Author: Kimberley Taylor, Paediatric Occupational Therapist
3 min read
Kids need core strength too. It isn’t just something new mums try to regain after having a baby. Core strength supports everything we do – even handwriting.“
What is core strength?
People usually simplify core strength as a reference to the muscles around your stomach. But it’s so much more than this. Core strength is a range of deep inner muscles, from the pelvic floor, stomach and back, right up to the neck, and even some muscles in the face! We rely on these muscles to maintain posture and stability in our spine, hips, and shoulders. This provides us with a stable base so that we can use other parts of our bodies such as our arms, legs, and head.
How does core strength support gross and fine motor skills?
You need to feel stable in your body in order to move it effectively. Our core muscles provide stability, so that our arms, legs, and head can move in a more flexible and dynamic way. This leads to the development of more refined gross and fine motor movements necessary for many activities in our daily life.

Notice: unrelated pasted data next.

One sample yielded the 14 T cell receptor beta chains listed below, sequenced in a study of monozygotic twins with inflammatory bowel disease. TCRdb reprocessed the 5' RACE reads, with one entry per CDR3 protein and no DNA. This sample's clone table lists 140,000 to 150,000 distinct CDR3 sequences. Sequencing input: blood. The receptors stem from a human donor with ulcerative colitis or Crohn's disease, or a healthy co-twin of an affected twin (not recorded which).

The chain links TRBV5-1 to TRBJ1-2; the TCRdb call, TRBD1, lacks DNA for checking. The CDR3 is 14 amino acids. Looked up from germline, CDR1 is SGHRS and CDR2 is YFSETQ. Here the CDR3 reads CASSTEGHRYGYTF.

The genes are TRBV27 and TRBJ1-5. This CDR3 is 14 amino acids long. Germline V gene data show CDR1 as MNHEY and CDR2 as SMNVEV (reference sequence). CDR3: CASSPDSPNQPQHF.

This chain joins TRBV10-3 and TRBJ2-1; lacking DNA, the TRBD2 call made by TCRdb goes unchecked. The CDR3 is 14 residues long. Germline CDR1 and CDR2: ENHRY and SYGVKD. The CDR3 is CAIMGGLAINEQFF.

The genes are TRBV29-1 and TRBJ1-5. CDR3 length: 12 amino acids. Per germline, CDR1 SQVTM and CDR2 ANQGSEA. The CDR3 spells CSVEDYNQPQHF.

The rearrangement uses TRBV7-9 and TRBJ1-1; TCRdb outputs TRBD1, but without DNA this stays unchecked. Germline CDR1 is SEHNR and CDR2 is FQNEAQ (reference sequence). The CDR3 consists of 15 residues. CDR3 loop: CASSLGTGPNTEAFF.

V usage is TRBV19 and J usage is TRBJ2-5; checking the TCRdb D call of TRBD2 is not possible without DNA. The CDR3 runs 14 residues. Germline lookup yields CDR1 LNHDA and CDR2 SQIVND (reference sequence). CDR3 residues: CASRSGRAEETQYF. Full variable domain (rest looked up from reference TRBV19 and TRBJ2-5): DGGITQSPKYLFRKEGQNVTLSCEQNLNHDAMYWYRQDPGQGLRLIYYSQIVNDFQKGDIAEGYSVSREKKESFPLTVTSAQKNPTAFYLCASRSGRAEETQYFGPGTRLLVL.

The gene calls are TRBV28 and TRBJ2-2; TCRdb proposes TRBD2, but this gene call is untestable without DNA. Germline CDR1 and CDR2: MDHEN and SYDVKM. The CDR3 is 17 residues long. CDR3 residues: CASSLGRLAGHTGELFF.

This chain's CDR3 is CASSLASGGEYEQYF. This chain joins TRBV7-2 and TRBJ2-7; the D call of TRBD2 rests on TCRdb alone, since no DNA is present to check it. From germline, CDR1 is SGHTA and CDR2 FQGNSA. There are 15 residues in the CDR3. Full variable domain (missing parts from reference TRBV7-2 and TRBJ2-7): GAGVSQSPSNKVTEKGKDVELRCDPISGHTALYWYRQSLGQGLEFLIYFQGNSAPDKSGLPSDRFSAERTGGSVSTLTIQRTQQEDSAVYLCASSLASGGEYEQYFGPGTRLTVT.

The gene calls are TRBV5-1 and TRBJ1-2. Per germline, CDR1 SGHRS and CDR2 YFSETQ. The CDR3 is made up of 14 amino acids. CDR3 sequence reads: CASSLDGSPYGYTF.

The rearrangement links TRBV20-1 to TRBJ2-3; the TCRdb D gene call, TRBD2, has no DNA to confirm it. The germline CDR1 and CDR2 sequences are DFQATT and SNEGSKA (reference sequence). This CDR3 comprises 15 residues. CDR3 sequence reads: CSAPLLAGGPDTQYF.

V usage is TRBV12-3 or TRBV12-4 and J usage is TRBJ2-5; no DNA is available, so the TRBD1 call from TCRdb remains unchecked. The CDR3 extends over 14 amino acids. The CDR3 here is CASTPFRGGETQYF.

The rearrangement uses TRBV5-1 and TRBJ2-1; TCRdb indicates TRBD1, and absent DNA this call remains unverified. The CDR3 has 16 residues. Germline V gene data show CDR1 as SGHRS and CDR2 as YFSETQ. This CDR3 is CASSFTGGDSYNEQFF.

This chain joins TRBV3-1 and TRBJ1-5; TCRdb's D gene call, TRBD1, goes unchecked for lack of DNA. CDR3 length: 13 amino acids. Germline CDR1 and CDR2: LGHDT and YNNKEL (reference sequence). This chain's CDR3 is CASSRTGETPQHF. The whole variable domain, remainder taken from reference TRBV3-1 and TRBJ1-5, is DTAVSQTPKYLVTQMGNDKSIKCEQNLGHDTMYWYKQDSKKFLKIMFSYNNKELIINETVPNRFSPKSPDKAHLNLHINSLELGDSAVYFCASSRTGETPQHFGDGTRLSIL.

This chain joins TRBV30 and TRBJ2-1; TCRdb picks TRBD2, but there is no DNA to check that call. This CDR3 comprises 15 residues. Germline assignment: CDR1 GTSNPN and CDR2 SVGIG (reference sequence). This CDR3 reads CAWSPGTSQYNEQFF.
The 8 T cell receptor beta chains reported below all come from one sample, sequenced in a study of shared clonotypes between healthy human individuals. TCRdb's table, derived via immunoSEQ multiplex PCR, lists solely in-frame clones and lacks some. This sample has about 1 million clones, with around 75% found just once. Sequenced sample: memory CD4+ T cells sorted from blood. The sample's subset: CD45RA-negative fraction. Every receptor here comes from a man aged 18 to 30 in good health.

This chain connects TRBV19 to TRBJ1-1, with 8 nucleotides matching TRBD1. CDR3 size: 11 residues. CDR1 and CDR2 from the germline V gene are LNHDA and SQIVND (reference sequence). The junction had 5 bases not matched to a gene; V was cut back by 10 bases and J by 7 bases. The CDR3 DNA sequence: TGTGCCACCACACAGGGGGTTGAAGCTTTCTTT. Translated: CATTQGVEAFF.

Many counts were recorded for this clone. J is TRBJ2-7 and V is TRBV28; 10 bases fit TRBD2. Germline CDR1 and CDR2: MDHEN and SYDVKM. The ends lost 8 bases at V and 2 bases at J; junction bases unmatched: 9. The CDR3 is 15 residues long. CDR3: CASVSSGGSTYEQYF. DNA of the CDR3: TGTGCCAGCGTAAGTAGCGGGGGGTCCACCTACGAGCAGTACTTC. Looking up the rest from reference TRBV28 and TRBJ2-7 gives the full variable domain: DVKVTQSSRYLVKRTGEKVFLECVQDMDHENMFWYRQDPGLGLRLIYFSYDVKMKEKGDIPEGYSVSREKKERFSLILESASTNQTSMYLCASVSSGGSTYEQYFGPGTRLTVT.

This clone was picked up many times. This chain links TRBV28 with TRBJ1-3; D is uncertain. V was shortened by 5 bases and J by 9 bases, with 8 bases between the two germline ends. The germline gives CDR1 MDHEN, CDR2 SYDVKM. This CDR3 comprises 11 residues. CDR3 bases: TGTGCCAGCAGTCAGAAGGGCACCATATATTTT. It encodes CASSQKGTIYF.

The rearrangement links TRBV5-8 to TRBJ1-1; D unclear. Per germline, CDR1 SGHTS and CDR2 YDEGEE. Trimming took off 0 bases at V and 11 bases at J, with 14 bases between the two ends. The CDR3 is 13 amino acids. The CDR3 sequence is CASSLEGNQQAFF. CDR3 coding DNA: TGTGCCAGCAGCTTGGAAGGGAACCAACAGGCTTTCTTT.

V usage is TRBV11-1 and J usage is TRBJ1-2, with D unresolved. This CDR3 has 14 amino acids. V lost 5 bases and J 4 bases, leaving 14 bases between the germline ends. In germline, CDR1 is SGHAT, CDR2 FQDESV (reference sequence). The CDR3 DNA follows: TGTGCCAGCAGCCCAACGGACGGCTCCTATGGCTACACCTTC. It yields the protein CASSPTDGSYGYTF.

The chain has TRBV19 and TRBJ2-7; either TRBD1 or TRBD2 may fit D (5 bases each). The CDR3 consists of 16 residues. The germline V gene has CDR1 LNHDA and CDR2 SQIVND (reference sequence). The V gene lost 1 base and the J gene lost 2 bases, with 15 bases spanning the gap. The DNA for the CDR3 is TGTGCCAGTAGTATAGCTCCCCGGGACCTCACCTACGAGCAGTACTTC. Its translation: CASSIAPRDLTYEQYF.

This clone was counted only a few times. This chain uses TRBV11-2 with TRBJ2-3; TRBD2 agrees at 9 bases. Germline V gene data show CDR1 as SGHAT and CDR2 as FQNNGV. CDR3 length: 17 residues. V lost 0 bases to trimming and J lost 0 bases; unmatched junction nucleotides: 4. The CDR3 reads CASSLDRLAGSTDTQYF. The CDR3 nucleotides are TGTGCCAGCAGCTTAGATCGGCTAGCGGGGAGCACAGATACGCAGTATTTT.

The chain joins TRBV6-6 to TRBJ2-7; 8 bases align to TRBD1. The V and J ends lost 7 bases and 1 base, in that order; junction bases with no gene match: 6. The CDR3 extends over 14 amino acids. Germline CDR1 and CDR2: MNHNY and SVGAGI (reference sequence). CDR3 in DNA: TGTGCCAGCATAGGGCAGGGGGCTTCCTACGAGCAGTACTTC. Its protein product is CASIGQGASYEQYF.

What happens if an individual has weak core strength?
Without core strength everyday life is much harder than it should be. If you are unable to keep your body upright and maintain posture, activities such as walking, sitting, balancing, jumping, skipping, or climbing become very difficult, sometimes impossible. You’ll fatigue quickly. Without the ability for refined movement of the arms, legs and head, it also affects other abilities such as handwriting, dressing yourself, or brushing your teeth.
If we think about these activities in the context of a child’s everyday life, this can make home and school challenging. If your child is unable to join in play with their friends because they don’t have core strength and endurance, this can impact their self-esteem and social skills.
Signs of reduced core strength:
- Difficulty maintaining an upright posture. They may appear to slump when seated in a chair or when standing upright and moving around.
- Leaning on furniture (e.g., tables, walls, chairs, etc.).
- Difficulty remaining balanced (e.g. frequently falling or tripping over objects or themselves).
- Difficulty remaining still and paying attention to a task.
- Poor fine motor skills (e.g. handwriting, using cutlery, fastening buttons and zips).
- Difficulty with self-care skills such as dressing, bathing, etc.
If you are concerned about your child’s core and postural stability, an occupational therapist can support you by providing services directly and via parent coaching. If you’d like to know more about core strength and how occupational therapy could help your child, the team at MoveAbout Therapy Services are available for a chat today.
GET IN TOUCH